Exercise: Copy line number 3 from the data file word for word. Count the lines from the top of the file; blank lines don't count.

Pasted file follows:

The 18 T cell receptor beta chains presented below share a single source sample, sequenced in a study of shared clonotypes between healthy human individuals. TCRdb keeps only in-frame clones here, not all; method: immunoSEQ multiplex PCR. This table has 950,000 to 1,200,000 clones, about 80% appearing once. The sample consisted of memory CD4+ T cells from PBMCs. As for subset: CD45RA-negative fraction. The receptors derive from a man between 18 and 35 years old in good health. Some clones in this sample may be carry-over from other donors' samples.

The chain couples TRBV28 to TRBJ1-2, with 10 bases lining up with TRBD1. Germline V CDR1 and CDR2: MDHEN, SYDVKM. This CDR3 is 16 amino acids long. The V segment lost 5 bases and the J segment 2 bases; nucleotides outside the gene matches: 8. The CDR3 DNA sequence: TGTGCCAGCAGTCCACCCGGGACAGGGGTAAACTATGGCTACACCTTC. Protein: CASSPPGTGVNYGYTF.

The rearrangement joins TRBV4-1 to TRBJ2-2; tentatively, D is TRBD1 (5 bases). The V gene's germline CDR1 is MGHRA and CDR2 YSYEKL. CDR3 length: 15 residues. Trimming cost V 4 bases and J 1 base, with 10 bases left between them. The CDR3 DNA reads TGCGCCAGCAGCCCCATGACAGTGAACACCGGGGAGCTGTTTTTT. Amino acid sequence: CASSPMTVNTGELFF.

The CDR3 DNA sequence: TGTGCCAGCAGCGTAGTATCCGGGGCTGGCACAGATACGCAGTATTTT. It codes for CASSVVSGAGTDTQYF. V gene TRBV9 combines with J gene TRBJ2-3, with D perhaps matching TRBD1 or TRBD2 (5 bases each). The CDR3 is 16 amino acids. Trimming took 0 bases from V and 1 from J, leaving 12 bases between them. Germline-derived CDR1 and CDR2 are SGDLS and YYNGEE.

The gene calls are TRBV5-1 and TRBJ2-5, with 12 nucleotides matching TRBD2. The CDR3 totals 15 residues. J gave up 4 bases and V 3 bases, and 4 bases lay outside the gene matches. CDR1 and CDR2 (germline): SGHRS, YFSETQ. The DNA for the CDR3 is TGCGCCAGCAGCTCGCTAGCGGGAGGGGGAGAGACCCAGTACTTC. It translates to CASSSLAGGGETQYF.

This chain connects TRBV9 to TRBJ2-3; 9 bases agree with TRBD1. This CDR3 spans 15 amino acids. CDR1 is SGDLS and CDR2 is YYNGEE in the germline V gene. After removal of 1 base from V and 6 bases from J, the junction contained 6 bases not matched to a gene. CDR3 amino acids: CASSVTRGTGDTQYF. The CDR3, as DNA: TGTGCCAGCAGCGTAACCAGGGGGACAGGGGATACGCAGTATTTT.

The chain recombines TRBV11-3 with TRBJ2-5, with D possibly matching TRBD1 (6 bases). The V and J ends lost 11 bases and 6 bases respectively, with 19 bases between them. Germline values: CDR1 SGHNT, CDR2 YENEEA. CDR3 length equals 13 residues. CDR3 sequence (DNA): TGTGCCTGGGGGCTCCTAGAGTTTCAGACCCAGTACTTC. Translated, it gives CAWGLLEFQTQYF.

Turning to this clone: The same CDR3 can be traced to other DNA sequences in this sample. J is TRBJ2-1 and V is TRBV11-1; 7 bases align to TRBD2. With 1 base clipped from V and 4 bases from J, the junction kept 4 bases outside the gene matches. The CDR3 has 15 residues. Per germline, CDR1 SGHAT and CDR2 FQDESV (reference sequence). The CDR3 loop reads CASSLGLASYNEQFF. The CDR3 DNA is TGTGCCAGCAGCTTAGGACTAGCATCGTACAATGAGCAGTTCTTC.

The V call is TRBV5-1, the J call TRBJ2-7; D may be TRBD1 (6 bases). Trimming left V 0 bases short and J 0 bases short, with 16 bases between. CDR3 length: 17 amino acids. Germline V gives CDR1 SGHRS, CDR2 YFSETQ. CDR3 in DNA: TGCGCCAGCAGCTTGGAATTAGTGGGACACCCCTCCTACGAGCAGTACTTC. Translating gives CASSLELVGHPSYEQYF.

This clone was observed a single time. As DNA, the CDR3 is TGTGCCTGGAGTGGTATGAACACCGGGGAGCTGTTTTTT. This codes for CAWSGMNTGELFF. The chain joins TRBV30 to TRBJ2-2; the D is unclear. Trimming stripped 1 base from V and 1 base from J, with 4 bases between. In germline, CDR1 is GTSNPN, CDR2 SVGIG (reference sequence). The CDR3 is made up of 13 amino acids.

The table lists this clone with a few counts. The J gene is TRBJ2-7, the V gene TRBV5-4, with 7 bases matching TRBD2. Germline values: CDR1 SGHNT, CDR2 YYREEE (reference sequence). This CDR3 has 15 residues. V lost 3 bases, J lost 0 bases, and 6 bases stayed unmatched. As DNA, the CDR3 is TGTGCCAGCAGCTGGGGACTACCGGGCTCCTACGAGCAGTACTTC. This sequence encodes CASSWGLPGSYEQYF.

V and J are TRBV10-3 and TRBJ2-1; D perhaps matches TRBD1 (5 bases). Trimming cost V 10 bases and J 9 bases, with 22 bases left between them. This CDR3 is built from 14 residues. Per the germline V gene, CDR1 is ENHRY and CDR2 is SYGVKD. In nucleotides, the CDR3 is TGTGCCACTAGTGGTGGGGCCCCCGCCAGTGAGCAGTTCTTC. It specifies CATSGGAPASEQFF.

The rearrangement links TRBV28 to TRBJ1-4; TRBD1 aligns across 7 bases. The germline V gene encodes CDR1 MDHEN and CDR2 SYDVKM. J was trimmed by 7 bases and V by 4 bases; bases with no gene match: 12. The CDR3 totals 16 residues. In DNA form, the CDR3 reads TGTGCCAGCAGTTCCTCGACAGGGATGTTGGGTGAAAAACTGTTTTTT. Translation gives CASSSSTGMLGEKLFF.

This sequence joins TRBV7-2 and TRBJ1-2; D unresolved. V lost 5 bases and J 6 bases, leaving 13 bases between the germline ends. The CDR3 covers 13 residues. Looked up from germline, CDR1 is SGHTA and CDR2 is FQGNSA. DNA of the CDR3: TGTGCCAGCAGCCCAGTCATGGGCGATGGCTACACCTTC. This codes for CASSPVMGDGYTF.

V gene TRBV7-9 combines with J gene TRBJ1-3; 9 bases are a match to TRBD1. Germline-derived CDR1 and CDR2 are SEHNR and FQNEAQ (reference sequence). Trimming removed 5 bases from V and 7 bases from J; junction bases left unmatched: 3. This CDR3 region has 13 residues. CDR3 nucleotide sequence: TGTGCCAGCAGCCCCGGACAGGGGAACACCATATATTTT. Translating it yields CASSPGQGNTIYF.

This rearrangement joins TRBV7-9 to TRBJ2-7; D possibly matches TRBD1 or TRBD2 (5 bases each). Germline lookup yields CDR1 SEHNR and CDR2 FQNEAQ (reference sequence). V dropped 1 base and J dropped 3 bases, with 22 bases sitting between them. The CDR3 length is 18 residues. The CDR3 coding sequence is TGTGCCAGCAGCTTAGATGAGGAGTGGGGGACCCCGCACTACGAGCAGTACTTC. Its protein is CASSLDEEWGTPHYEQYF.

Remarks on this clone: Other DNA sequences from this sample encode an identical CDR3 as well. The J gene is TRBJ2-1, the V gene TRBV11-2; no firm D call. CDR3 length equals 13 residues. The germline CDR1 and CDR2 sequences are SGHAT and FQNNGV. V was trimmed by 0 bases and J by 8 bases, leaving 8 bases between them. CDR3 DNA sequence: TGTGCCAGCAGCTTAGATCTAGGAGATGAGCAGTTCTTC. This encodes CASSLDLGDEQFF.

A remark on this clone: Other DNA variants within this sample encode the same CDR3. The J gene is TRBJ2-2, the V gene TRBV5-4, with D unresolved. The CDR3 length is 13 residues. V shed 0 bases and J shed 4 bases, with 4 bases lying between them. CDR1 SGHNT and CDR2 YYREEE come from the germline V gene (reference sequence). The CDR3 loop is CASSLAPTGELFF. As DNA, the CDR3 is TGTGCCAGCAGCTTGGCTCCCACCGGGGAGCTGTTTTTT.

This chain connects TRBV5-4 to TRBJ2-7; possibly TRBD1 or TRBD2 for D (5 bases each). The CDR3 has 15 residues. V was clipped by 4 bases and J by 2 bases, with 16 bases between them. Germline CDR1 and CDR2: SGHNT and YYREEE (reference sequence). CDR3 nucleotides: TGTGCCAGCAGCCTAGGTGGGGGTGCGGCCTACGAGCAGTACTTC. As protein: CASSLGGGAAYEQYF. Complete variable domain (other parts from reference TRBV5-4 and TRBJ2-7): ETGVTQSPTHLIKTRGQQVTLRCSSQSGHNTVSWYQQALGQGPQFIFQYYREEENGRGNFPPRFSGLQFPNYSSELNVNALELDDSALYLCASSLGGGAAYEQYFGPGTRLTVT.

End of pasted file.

The rearrangement joins TRBV4-1 to TRBJ2-2; tentatively, D is TRBD1 (5 bases). The V gene's germline CDR1 is MGHRA and CDR2 YSYEKL. CDR3 length: 15 residues. Trimming cost V 4 bases and J 1 base, with 10 bases left between them. The CDR3 DNA reads TGCGCCAGCAGCCCCATGACAGTGAACACCGGGGAGCTGTTTTTT. Amino acid sequence: CASSPMTVNTGELFF.